Coming back to turning the wheel with it switched off.

  • If it turns with difficulty and a grating/grinding noise then something stuck in between the tyre and case is possible.
  • If it resists turning like there is a brake on with no noise then that would indicate the main transistors (MOSFET’s) have failed and it will require a new control board.
  • If the wheel turns freely then that would also indicate your symptoms are an electrical failure, just possibly a motor or sensor wire may have come loose and opening it to check for that may be worthwhile (has it had a significant jolt like dropping down a big kerb or higher?)
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It fails to turn on at all now when I press the power button on. The wheel doesn't turn smoothly while it's off when I turn it manually, it turns pretty heavily and roughly like there's something impeding it.

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3 minutes ago, Asurbakt1 said:

It fails to turn on at all now when I press the power button on. The wheel doesn't turn smoothly while it's off when I turn it manually, it turns pretty heavily and roughly like there's something impeding it.

MOSFET failure, there are two or all three motor phases shorted through dead mosfet(s), and that's what "brakes" the motor even while the power is otherwise off. If you disconnect the motor from the mainboard, it should turn without any resistance. You likely need a new mainboard.

Since the wheel is so new, I'd say that should go under warranty.

Edited by esaj
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5 minutes ago, esaj said:

MOSFET failure, there are two or all three motor phases shorted through dead mosfet(s), and that's what "brakes" the motor even while the power is otherwise off. If you disconnect the motor from the mainboard, it should turn without any resistance. You likely need a new mainboard.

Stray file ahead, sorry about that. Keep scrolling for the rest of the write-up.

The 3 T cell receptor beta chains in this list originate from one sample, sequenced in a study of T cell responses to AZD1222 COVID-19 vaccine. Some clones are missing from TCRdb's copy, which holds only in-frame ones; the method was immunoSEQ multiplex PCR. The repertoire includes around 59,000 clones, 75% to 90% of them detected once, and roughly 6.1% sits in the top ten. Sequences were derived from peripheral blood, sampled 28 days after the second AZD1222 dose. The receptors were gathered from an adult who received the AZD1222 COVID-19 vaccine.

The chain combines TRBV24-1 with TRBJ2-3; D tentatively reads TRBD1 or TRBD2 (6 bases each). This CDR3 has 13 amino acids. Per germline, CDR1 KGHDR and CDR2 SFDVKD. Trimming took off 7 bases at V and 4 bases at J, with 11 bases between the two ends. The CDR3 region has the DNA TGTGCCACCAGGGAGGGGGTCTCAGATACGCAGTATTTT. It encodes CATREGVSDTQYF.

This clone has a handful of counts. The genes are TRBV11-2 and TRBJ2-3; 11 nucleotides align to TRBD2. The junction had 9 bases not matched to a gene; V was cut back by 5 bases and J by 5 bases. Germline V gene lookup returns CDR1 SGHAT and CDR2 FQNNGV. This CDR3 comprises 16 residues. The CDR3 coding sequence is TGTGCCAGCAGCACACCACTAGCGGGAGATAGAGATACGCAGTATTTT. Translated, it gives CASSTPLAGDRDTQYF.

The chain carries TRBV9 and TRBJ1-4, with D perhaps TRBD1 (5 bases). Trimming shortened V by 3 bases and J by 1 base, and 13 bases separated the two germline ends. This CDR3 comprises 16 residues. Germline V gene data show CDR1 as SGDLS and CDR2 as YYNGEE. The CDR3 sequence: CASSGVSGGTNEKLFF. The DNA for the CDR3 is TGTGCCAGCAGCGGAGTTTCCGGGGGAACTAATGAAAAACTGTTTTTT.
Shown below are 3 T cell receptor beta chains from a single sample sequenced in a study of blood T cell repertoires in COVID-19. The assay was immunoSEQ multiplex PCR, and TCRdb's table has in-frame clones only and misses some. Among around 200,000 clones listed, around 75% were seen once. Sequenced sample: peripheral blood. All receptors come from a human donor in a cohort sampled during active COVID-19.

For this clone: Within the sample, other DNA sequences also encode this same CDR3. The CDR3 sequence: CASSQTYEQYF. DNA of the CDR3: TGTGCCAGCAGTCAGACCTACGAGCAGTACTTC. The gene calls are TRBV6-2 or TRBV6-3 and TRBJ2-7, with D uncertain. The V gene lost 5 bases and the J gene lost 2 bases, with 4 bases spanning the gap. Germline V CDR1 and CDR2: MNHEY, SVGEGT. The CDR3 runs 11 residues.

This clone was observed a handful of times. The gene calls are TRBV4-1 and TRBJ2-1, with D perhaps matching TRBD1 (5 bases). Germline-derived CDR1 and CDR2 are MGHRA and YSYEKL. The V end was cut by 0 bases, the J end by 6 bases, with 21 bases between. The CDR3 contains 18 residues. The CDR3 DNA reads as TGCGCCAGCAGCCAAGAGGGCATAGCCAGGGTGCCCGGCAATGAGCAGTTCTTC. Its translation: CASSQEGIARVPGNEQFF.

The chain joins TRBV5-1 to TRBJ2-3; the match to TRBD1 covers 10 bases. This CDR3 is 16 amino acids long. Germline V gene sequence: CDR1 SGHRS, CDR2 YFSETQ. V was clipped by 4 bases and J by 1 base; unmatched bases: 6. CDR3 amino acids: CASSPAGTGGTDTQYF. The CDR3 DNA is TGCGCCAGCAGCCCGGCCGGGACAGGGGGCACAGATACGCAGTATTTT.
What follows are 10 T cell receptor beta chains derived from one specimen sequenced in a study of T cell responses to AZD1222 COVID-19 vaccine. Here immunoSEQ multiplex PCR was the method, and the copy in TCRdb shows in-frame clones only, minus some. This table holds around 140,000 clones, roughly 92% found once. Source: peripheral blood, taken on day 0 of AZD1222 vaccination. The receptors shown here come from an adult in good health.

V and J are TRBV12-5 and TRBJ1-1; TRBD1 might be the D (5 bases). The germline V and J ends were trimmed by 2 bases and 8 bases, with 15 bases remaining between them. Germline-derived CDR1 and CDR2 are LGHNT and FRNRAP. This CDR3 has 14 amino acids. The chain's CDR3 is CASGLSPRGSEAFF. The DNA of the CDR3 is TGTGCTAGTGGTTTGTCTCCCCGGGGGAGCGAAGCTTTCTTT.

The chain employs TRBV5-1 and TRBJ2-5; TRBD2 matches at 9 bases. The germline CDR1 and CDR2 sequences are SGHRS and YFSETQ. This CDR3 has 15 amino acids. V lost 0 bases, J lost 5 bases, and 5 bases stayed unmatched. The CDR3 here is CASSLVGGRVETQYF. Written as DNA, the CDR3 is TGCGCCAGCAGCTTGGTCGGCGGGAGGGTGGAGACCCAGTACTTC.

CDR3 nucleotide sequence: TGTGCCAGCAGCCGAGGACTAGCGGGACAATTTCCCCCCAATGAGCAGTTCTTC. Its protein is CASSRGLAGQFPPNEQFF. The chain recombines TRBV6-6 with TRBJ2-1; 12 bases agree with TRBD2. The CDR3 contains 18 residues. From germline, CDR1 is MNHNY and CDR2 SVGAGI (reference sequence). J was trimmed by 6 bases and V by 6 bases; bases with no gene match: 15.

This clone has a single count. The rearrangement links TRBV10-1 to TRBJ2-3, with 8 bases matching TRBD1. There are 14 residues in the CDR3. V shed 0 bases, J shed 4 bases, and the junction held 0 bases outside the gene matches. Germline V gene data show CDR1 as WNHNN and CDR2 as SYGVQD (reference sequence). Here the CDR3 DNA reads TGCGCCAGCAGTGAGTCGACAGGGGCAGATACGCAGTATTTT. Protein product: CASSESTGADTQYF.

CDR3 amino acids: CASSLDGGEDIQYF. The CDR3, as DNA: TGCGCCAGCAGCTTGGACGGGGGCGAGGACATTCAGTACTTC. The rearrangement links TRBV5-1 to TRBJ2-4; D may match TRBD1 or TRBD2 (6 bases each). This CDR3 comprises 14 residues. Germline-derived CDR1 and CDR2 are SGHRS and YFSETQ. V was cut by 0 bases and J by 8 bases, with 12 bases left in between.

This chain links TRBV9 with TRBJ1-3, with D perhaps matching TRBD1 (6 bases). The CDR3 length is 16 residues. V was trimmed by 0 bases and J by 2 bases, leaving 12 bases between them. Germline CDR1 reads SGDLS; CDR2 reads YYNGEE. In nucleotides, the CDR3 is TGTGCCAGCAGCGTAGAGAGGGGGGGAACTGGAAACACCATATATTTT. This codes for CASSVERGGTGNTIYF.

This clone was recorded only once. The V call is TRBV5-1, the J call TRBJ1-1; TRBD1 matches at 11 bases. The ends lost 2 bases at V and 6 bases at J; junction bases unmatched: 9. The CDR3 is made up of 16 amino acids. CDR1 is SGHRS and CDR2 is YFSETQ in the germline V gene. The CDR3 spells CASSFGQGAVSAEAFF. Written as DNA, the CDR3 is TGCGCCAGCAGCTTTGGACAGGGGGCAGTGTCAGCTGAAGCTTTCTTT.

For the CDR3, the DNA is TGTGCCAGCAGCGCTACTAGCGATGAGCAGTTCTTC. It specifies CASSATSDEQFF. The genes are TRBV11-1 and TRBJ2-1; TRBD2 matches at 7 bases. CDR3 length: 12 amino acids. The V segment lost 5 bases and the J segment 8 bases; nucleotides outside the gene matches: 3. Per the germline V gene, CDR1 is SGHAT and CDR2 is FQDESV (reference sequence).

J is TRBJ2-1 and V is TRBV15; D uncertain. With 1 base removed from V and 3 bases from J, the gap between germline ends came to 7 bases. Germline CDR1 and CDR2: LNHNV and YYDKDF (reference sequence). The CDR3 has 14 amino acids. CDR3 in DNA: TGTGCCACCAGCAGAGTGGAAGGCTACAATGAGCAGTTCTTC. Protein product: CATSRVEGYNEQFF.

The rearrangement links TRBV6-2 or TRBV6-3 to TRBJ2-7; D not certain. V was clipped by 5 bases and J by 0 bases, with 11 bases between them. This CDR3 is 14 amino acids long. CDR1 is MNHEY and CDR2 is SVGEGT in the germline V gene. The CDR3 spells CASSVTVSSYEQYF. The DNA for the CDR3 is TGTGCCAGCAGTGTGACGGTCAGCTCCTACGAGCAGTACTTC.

Since the wheel is so new, I'd say that should go under warranty.

I see, wow that's fast, I only had it less than a month. What is the typical cause of a dead mosfet(s)? Sure I've fallen several times while practicing, but I've been riding it fairly carefully.

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9 minutes ago, Asurbakt1 said:

I see, wow that's fast, I only had it less than a month. What is the typical cause of a dead mosfet(s)? Sure I've fallen several times while practicing, but I've been riding it fairly carefully.

There's quite a long list of things that can break them in general, but with the wheels, it seems to be typically overheating. Especially long climbing, as that pushes too much power through them without enough cooling, or sudden jolts of very high power throughput (like hitting a large pothole or such) could be the cause. Some manufacturers have used cheaper, not high enough rated parts... Also, improper electrostatic discharge protection during handling the board can damage them without showing signs immediately (ie. "walking dead"-component, the component's already severely damaged, but continues to work normally for a while).